Actor Sally Phillips is one of the few Brits in whose home you drink from Moomin mugs. On his Twitter account, he introduces himself as a Finland enthusiast. Still, he has never been to Finland before.
But now he’s here. Phillips has been invited to the Helsinki Script event, where he will be one of Thursday’s keynote speakers. And for a reason. He has broken comedy glass ceilings as a screenwriter and actor.
Phillips seems excited. He praises the Finnish education system, Finnish drama comedies – they are so depressing that they are already profound – and equality.
The enthusiasm for Finland is explained by a role in a TV series ten years ago Madam Vice President (Veep). In it, Phillips played the fictional Prime Minister of Finland, Minna Häkki, a stiff jerk who is not at her best in social situations.
Phillips did a lot of background work for the role: he got himself a dictionary and followed Finnish politicians on social media.
“I watched everything about the then prime minister Jyrki from Katai found on Youtube. I read six books about Finland. I didn’t know anything in advance and I didn’t want to make a mistake.”
The prime minister of Finland became Phillips’ favorite role.
“Everybody here thought my accent was shit. It became its own thing. My accent was like an animal. It started to control me and I didn’t control it,” laughs Phillips.
It was ten years ago. A lot has happened in between. Governments and prime ministers have changed.
“I was really jealous when you got Sanna Marini and New Zealand Jacinda Ardern’s. The cool women of modern politics rely on cooperation. They are hopeful, young and exciting.”
“And Marin knows how to have fun. Unlike our former prime minister. Theresa May dancing is a meme that will stay on the internet until the end of time.”
In entertainment programs, women are basically considered as representatives of the audience.
Phillips the star began to rise from the trailblazer Ride the pony from the comedy series. It belonged to the same wave as Really wonderful or French & Saunderswho made room for women in a male-dominated field.
It’s been twenty years now.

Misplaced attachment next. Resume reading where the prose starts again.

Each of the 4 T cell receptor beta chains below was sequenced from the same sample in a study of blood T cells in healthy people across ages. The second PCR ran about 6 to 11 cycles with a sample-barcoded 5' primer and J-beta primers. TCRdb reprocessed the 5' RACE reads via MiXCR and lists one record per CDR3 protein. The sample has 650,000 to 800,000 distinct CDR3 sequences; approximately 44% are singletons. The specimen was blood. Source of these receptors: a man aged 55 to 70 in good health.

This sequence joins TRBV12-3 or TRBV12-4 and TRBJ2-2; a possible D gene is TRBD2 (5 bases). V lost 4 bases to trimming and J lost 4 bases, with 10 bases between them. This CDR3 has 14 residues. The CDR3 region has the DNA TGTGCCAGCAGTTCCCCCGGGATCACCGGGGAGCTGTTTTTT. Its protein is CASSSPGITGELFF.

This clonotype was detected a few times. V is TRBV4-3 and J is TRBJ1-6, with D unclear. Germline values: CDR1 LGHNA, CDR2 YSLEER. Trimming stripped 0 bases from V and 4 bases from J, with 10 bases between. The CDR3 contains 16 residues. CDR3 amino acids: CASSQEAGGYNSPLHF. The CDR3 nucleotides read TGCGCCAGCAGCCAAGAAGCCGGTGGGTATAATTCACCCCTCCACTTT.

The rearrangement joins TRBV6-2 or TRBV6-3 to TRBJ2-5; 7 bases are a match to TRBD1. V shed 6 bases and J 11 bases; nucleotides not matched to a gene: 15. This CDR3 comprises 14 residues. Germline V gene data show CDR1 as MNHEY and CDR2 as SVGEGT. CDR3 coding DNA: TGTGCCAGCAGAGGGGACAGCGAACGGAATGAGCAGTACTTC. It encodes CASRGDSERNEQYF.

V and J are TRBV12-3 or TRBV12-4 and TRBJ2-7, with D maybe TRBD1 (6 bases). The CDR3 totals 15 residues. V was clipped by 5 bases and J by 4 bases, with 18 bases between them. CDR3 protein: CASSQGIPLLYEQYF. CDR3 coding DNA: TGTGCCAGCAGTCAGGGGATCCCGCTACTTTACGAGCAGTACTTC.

“At that time, men could write series in which they robbed a bank. We were like those women who just hear the gunshots in the parking lot next door. That’s how we felt in relation to the industry.”
According to Phillips, she too had internalized the idea that women are not as funny as men.
“I had impostor syndrome. I thought we were exposed. Everyone realizes that we’re not funny, and women will never be allowed to do comedy again.”
The fear turned out to be unfounded. The series’ oblique humor, absurd, shameless sketches related to everyday situations made its authors and actors stars.
Ride the pony was noted for two Emmy Awards.
On the gender side still matters, Phillips thinks. He has also participated in the British one Grandmaster– program, where comedians are given funny tasks.
He says that he noticed that the image often stays longer with a male comedian, even if his performance does not seem particularly promising.
I did this because it is assumed that men are always funny in the end. Women are considered Grandmaster in entertainment programs like this, basically as representatives of the audience.
“The fact that the picture is always cut to a laughing woman tells about it,” says Phillips.
That’s why he tries to hold his own.
“To make it clear that I’m telling the jokes and I’m not just there to laugh at them.”
Born in 1970
British actor, comedian and producer.
Was creating and scripting the award-winning TV series Ponille kytia (1998–2001), in which he also acted.
Acted in more than 40 films – e.g. in three Bridget Jones adaptations – and in TV series such as Alan Partridge (1997), Miranda (2009–2015) and Mrs. Vice President (2013–2019).
Made the award-winning documentary A World Without Down’s Syndrome for the BBC? in 2016.
Phillips sees the same everywhere, be it gender, skin color or disability.
“People don’t get opportunities. They don’t get the chance to train and mature slowly in the katve, but end up directly in the main roles. That’s what happened to us too.”
Phillips is also a producer these days. He has the Captain Dolly production company and wishes to draw attention to the visibility of disabled people in particular.
Recently, he organized a sitcom workshop involving people with Down syndrome.
Comedy has changed since the days when Phillips started. There are things he would no longer laugh at.
“Nowadays I pay attention to the phenomena of the neuro spectrum. I don’t watch Ricky Gervais Derekseries whose main character has learning difficulties. It’s incredibly embarrassing to watch people pretend they have a disability.”
Subject is personal. Phillips has a down boy Olly.
“When Olly was born, I thought that the intelligence of people with down syndrome is lower than others on all levels. But actually it varies. In some matters, Olly is ahead of others.”
The boy turned 18 in August and the future is scary. Phillips hopes that the boy could choose where and with whom he lives, that he would have a job and a spouse.
A video of Olly showing off his biceps is playing on Phillips’ phone. One is called Günther, the other Ram.
“Unbelievable. They have names!”
The birth of Olly changed the family. Sometimes it’s been really difficult, sometimes it’s really fun, says Phillips. Olly has been expelled from school a couple of times.
One time because he refused to stop watering the vegetable garden. The boy didn’t let go of the hose, but entrenched himself behind the garbage, drenched everything and called the principal a fathead.
“It was really fun, even though it didn’t feel like it at the time,” says Phillips.
Helsinki Script event at the Savoy Theater on Thursday, June 8, Phillips will perform at 11:30.
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